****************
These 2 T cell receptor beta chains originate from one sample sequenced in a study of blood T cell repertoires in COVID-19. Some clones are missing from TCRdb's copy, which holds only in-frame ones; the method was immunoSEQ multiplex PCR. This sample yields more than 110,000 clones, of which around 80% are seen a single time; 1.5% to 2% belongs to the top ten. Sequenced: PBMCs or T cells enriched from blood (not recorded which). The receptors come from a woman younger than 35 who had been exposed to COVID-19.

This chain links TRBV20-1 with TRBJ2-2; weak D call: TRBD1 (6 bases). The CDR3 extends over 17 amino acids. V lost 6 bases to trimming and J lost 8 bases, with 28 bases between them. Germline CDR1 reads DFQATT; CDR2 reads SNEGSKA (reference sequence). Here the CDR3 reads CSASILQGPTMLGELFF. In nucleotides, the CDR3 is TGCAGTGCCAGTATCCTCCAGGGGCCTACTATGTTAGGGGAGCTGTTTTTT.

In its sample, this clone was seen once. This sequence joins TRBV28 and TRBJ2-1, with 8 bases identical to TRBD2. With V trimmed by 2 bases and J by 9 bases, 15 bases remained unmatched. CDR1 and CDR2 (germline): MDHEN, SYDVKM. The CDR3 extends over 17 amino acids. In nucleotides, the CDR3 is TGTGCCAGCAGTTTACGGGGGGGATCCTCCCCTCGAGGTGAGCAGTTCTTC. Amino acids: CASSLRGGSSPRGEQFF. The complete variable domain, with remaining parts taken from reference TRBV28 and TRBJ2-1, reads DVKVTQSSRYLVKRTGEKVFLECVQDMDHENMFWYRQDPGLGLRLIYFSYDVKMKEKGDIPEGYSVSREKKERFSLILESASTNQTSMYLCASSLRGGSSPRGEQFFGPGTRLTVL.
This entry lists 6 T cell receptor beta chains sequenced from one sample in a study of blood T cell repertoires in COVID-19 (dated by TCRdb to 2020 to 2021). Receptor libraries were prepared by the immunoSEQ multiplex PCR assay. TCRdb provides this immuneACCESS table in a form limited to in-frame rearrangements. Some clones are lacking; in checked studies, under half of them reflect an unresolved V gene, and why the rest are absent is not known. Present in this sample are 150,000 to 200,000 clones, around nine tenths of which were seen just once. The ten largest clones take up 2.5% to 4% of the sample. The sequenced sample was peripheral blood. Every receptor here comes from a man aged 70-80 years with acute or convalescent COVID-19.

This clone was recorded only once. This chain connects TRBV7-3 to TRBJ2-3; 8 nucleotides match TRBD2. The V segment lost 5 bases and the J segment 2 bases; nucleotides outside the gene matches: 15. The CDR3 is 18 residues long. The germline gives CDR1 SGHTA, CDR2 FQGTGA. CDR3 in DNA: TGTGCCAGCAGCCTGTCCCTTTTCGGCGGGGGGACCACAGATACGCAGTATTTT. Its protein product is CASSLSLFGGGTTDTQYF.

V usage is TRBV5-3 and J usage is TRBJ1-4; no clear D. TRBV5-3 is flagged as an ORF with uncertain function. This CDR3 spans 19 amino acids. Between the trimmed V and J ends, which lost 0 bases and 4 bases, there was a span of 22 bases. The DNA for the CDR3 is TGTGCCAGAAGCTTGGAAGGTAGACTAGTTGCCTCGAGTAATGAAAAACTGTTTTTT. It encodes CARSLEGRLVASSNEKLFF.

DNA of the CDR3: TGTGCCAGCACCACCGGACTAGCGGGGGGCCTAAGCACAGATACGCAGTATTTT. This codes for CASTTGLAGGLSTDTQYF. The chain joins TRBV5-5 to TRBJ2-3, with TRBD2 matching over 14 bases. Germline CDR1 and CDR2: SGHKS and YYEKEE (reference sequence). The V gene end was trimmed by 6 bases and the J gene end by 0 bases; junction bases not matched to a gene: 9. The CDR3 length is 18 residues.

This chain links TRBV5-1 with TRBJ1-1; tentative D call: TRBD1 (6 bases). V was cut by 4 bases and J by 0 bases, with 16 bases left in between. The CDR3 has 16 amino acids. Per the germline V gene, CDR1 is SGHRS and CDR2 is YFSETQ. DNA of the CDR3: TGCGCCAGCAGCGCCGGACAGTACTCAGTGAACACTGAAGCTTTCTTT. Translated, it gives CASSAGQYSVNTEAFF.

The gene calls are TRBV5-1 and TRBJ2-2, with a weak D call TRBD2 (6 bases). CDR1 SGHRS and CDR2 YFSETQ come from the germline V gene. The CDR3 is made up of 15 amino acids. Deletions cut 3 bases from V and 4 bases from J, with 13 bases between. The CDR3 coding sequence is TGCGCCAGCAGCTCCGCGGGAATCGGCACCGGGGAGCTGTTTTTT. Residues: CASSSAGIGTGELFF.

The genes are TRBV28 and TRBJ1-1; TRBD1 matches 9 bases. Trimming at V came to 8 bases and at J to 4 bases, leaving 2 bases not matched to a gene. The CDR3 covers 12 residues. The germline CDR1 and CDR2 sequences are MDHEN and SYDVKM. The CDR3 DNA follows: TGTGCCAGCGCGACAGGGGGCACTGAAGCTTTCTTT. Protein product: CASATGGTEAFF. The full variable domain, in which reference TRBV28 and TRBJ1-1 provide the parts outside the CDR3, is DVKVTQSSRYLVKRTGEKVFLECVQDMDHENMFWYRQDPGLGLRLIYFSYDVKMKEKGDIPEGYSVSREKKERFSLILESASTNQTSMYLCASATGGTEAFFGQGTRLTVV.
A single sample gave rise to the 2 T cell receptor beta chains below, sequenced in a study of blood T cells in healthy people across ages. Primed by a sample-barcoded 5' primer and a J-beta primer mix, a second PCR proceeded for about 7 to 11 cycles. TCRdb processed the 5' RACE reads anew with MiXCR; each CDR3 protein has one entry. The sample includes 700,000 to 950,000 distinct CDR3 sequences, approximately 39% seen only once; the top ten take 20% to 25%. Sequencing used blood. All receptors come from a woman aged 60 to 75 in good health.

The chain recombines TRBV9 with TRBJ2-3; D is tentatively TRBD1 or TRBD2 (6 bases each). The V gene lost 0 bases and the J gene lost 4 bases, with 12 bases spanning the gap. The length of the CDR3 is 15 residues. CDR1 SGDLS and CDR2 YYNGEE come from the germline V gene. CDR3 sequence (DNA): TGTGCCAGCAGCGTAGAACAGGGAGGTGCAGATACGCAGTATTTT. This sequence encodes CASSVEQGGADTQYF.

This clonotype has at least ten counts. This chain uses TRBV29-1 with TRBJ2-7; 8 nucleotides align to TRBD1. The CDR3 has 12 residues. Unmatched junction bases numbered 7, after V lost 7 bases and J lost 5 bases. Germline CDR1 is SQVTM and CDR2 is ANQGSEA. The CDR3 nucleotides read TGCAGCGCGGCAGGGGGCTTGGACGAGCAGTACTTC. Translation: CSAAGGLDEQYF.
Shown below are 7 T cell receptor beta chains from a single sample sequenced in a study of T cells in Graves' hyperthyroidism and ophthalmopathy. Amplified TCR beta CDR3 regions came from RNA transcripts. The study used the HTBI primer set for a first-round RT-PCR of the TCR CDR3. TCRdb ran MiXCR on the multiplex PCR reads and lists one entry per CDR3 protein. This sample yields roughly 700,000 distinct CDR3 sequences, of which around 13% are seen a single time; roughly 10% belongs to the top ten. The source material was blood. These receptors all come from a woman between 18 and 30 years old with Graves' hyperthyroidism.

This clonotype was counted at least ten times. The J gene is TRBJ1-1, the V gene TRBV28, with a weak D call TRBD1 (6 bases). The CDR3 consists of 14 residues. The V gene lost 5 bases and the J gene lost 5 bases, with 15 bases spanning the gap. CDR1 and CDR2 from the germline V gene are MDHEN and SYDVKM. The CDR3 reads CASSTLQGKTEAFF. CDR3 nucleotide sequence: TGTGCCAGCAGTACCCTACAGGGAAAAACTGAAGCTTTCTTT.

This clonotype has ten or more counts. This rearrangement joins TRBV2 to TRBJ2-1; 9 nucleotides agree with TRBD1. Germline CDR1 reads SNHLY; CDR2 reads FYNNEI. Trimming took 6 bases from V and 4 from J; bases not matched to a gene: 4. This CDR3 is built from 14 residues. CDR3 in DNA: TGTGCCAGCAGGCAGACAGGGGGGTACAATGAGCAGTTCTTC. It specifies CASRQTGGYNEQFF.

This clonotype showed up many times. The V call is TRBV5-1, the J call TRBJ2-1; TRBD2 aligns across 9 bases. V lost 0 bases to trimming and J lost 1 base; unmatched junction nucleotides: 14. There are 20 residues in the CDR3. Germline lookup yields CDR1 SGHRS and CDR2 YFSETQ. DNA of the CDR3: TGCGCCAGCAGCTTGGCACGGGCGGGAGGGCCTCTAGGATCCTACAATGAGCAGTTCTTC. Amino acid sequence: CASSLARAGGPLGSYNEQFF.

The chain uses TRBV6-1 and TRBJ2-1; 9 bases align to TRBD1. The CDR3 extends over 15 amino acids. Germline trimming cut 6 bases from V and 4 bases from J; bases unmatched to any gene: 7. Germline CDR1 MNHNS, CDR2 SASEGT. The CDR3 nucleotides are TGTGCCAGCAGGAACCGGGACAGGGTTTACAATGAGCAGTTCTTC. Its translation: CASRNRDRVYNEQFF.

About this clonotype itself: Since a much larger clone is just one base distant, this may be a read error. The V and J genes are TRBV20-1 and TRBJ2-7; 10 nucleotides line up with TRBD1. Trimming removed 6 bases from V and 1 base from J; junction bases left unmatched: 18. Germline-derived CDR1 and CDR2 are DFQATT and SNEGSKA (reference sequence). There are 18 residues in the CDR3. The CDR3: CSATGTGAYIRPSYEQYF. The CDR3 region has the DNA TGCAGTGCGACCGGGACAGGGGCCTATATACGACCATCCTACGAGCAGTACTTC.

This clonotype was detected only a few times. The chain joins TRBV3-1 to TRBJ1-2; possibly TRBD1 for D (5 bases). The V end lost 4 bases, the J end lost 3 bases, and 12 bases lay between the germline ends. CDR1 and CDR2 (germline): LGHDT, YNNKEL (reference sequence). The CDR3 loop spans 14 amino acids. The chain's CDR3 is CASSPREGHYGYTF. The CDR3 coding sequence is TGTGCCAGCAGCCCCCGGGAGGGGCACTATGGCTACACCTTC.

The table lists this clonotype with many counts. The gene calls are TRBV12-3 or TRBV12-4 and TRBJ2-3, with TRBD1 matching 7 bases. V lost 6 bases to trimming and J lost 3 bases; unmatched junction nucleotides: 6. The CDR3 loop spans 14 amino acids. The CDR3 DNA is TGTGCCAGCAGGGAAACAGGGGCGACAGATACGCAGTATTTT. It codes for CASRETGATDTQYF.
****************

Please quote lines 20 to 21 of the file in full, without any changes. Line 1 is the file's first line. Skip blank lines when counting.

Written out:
This clonotype was detected only a few times. The chain joins TRBV3-1 to TRBJ1-2; possibly TRBD1 for D (5 bases). The V end lost 4 bases, the J end lost 3 bases, and 12 bases lay between the germline ends. CDR1 and CDR2 (germline): LGHDT, YNNKEL (reference sequence). The CDR3 loop spans 14 amino acids. The chain's CDR3 is CASSPREGHYGYTF. The CDR3 coding sequence is TGTGCCAGCAGCCCCCGGGAGGGGCACTATGGCTACACCTTC.

The table lists this clonotype with many counts. The gene calls are TRBV12-3 or TRBV12-4 and TRBJ2-3, with TRBD1 matching 7 bases. V lost 6 bases to trimming and J lost 3 bases; unmatched junction nucleotides: 6. The CDR3 loop spans 14 amino acids. The CDR3 DNA is TGTGCCAGCAGGGAAACAGGGGCGACAGATACGCAGTATTTT. It codes for CASRETGATDTQYF.